Wrapping it up
Today’s post is all about ideas to keep wrapping paper from over-running our storage spaces. Isn’t it amazing how needy a few rolls of paper and some bows can be when you want to keep them corralled out of the way?
Frankly, I’ve been relieved when I heard clients grumble about this, too. Sometimes it’s nice to know you aren’t alone in household organization issues, even if they are inconveniences.
I have a few solutions to suggest and not just about keeping everything tidy. There are two things I did to solve my own wrapping paper issues and I have since helped clients solve this problem. Here’s the first solution, which solves 70% of the problem:
Stop Buying It
The first part of this step is the examining the idea of wrapping paper. It’s beautiful. Its very nature promises to be a part of happy occasions in your future. When you need new/more wrapping paper, you can already picture yourself using it in a joyous setting.
In a way, a wrapping paper can also be a representation of your own style. It’s like a great wallpaper that you don’t have to really commit to and you can share it with friends as you give it away.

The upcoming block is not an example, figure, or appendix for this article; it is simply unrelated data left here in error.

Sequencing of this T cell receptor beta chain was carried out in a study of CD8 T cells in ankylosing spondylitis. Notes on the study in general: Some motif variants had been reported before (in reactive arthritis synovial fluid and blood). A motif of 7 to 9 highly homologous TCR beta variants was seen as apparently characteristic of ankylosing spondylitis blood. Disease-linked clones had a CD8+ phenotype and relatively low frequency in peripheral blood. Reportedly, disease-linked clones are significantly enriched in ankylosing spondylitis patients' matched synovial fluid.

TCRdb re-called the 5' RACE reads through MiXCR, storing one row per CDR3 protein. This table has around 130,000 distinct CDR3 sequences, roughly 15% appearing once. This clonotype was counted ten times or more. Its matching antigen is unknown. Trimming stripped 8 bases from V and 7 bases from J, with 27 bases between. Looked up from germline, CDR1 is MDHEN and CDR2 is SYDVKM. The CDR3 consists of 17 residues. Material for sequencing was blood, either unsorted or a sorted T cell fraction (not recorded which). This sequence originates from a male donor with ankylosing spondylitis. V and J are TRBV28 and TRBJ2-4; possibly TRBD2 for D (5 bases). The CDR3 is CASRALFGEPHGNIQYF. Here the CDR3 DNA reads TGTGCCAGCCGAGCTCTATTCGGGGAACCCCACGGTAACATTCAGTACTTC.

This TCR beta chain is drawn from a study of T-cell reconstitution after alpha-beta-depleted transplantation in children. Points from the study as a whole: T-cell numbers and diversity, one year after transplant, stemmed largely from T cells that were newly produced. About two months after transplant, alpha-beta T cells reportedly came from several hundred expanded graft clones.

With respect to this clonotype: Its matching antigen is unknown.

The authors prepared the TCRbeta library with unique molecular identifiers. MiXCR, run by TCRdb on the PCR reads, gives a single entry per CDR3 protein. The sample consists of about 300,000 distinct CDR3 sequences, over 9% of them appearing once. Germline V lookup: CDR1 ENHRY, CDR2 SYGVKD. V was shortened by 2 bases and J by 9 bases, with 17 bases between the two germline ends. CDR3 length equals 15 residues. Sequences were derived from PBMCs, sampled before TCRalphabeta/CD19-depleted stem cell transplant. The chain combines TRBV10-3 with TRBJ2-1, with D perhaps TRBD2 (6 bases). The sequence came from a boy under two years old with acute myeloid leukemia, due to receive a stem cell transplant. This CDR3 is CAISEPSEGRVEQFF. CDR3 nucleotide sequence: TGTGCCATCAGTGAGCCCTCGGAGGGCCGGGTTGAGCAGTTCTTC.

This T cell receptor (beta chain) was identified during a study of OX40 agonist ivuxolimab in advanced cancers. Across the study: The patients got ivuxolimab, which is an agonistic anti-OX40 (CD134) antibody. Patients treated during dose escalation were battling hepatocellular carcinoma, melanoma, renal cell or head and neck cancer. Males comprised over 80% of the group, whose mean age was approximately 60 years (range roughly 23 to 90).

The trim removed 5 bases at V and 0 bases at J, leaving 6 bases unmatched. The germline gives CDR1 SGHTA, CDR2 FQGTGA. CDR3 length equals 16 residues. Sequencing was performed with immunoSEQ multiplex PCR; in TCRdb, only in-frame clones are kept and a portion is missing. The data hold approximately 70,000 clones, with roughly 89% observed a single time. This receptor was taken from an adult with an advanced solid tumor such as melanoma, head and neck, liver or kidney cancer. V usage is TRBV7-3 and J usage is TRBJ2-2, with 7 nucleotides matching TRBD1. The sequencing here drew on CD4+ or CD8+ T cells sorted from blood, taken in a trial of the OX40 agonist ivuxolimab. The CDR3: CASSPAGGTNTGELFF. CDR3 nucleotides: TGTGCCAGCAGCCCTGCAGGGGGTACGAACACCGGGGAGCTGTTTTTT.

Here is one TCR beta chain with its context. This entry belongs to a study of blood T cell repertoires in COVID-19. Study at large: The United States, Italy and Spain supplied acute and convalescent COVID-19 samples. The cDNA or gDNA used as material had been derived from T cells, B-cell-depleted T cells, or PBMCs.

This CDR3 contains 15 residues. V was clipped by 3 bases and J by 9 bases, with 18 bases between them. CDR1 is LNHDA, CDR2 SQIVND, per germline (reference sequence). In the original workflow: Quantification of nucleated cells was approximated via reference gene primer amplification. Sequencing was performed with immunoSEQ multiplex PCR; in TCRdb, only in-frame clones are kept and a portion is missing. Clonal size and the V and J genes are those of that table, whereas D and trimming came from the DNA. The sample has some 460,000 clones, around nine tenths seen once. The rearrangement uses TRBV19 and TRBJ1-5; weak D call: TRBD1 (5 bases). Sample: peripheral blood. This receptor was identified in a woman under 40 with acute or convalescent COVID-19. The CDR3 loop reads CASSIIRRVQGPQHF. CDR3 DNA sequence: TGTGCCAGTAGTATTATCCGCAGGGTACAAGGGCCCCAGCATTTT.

Have you ever bought a particular wrapping paper just for a special gift? Can you understand how seductive a product wrapping paper can be when it is all lined up beautifully in your favorite store? This is exactly what we have to stop buying into. Our overly-emotional connection to all-things-gift-giving is the need that so many smart retail marketers are capitalizing upon. This emotional response to pretty paper can lead to a lot of over-buying.
The second part of this first step is even easier: stop actually buying more paper. Many of us have a perfectly functional roll of wrapping paper, but sometimes feel the need for something different/less “old”. Or we see something new in a store and want to add it to what we have at home to “be prepared” for future gift needs.